Describe a Sarcoplasmic reticulum
Ca storage unit and is a modified smooth ER organelle
Describe skeletal muscle actions (3)
Origin: end that does not move Insertion: end which moves Action: Either flex or extend
Cardiac Muscle is?
Striated Single central nucleus Intercalated Disks Purkinje fibers
What are intercalated disks
membrane seperating adjacent cells in cardiac muscle fibers. They support synchronized. Also involved in cell to cell fiber to fiber communication.
Specialized myocardial fibers that conduct electrical nerve impulses. Ex. allow the fibers farther away from the AP to contract before the closer ones.
Describe Smooth Muscle.
Non-striated Single central nucleus Make up walls of hollow structures (blood vessels, digestive tract.)
away from cyton
insulated fatty layer that speeds transmission
they make the myolin
node of ranvier
allow the action impulse to go quicker.
CNS PNS ANS
Central Nervous System (brain, spine, thinking reflexes) Peripheral Nervous System (sciatic, optic nerve, cranial nerves, spinal nerves) Autonomic Nervous System (visceral structures, smooth cardiac muscle, and glads) has both CNS and PNS components, both sensory and motor
White matter: areas of the nervous system rich in fat sheathed neural axons /myelin Gray matter: composed of blood vessels and cell bodies (memory) and cytons worse to have damage.
a network of nerves or veins, is like an electrical junction box which distributes wires to different of the house.
What are Erythrocytes
red blood cells that carry O2 and CO2
what are Leukocytes
White blood cells.
Eosinophils- show large red granules in a clear cytoplasm; bilobed nucleus
Neutrophils-have fine reddish granules in a pale pink cytoplasm; nucleus is 3-5
Basophils-have a clear cytoplasm with purplish black granules; nucleus is S or U shped
lymphocytes- a large darkly stained, spherical nucleus occupies most of the cell
Monocytes- usually have a large, darkly stained U or kidney shaped nucleus
platelets (blood clotting)
what is Plasma
fluid part of the unclotted blood, Contains more proteins. clotting factors. EDTA or Heprin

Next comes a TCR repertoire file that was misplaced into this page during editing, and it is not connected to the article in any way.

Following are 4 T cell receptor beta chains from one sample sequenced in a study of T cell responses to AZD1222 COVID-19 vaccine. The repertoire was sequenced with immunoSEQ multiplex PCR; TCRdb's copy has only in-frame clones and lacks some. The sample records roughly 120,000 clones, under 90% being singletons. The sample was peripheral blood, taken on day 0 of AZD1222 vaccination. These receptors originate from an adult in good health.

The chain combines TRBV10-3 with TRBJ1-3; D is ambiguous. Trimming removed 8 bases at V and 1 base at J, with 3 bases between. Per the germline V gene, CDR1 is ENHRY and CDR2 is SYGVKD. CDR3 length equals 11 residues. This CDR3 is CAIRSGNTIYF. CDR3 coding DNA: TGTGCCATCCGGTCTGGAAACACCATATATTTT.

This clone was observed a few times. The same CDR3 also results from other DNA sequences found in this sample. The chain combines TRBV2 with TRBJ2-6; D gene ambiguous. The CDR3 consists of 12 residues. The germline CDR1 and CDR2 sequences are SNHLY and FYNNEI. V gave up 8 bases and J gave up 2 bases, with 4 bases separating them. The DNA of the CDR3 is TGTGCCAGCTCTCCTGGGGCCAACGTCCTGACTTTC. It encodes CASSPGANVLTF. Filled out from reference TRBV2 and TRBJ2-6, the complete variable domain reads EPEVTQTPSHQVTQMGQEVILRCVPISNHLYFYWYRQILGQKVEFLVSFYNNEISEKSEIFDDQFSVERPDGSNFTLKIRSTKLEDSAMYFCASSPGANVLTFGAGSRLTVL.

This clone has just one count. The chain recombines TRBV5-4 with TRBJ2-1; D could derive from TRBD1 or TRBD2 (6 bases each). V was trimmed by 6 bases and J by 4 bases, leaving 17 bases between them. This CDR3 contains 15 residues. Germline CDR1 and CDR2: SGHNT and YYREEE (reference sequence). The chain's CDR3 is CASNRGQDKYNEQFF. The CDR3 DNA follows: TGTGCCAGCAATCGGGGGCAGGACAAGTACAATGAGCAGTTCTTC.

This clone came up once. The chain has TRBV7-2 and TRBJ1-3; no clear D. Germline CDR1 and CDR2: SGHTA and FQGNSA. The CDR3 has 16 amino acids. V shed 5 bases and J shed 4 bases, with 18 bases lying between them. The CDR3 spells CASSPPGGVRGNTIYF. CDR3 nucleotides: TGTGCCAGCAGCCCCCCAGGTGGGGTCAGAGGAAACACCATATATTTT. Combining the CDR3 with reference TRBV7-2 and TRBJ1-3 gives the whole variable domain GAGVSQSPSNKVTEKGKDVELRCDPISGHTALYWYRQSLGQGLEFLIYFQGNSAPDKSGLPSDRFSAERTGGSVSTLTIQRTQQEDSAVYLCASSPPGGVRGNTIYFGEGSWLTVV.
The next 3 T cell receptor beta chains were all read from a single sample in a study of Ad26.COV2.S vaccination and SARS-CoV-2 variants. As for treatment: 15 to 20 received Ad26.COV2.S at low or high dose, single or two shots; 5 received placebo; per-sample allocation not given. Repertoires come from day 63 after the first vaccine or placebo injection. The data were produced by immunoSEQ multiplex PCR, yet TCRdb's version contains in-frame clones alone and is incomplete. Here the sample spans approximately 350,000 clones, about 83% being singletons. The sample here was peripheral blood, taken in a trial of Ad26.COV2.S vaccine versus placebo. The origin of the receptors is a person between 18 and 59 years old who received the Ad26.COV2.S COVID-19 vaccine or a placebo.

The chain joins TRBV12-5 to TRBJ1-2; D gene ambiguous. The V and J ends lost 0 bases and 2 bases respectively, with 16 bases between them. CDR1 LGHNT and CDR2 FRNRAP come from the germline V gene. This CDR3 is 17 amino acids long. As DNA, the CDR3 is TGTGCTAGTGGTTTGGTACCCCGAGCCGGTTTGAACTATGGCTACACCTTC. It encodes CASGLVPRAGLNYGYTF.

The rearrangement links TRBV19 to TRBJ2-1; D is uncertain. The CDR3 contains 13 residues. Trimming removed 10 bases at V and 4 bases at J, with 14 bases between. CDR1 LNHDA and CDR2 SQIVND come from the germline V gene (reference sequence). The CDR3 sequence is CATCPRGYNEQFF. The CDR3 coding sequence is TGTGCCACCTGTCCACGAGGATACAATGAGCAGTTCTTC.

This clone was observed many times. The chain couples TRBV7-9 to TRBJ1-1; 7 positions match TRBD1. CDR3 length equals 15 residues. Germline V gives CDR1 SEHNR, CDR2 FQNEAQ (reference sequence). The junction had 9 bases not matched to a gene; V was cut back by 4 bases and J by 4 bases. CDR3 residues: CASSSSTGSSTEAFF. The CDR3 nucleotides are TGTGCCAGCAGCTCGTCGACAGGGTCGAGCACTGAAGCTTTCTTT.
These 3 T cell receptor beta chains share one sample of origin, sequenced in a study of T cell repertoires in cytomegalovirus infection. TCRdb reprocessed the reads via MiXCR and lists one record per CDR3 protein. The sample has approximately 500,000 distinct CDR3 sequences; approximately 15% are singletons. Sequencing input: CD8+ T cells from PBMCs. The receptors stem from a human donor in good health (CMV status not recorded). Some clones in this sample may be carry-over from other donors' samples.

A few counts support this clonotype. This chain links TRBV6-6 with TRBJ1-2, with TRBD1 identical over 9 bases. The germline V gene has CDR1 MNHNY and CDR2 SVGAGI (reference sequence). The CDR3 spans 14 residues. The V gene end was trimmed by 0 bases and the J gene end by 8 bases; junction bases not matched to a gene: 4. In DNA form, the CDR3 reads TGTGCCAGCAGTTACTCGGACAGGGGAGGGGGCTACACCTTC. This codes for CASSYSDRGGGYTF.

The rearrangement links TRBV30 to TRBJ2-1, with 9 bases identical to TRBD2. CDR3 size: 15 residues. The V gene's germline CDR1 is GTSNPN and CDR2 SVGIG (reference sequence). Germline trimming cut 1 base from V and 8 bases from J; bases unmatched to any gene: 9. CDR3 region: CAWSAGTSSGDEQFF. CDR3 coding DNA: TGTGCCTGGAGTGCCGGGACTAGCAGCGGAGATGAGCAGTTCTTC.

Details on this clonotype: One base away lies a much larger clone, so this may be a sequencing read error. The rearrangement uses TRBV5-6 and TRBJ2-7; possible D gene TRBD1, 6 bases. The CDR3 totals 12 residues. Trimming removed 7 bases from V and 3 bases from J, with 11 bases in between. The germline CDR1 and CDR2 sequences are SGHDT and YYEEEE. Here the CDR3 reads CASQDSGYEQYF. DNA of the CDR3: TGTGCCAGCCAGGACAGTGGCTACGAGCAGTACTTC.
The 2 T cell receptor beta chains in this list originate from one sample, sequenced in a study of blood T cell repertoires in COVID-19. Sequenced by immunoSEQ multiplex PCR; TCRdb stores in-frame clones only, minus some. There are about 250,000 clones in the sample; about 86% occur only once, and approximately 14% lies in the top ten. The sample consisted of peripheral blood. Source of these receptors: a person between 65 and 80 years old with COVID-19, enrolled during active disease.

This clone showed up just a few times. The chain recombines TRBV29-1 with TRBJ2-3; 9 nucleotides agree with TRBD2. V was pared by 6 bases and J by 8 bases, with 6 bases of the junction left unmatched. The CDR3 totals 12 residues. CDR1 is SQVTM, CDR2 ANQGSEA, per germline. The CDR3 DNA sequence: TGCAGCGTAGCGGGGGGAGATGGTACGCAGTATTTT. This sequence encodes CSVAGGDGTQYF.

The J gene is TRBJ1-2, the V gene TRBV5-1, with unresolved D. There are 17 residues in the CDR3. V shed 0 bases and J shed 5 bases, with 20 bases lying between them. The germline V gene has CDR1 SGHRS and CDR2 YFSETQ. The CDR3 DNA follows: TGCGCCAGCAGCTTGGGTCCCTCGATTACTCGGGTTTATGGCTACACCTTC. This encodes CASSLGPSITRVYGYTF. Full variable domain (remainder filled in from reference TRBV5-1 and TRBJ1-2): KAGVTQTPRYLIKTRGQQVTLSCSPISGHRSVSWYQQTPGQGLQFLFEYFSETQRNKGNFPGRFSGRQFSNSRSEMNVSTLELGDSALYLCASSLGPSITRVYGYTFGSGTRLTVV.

fluid part of clotted blood, lacks most clotting factors,
like plasma but lacks large protein molecules
What are the movement of joints?
Abduction: move away from midline Adduction: move toward the midline Flexion, decrease the the joint angle Extension: reverse of flexion Hyper-extension: Beyond 180 degrees Rotation: twisting around its own axis Pronation: rotation of extremity so that the dorsum it up Supination: plantar or palmer is up
study the picture, We need the lining to be able to move the organ
Ventral cavity (Visceral Organs)
Thorax and Abdomen
Trachea Lungs Heart Esophagus We need negative pressure
glycerol, 2 fatty acids, a polar molecule like choline, and a phosphate
why is cholesterol important in the cell?
fluidity and flexability
why is protein important in the cell?
integral proteins firmly fixed to the cell
What is passive absorption
Osmosis movement of water from low to high solute concentration. Diffusion area of high to low concentration
Define concentration gradient
a gradient for any molecule that has an area of high concentration and an area of low concentration, high to low
charge different on each side of a membrane
spontaneous movement of ions/molecules; No Energy required
passive process in which substances move with the concentration gradient (high --> low) facilitated by carrier proteins
what molecules can more freely across a membrane?
O2, CO2, OH
Isotonic-same concentration of solutes
the pressure that must be applied to prevent osmotic movement across a selectively permeable membrane.
Molecules move AGAINST the concentration gradient from low to high concentration.
Involves both a carrier molecule and energy
Good for accumulation of drugs within a part of the body
Found on the membranes of most cells however most important on neuron cells. 3 Sodium Ions are pumped out for every 2 Potassium Ions. This creates a positive charge inside the cell. This allows the "nerve cells" to generate electrical impulses.
What is DNA?
a packet of genetic information that appears as an "X" shape prior to cell division
Want to see the other 132 Flashcards in Test 1 Friday Feb. 8th?JOIN TODAY FOR FREE!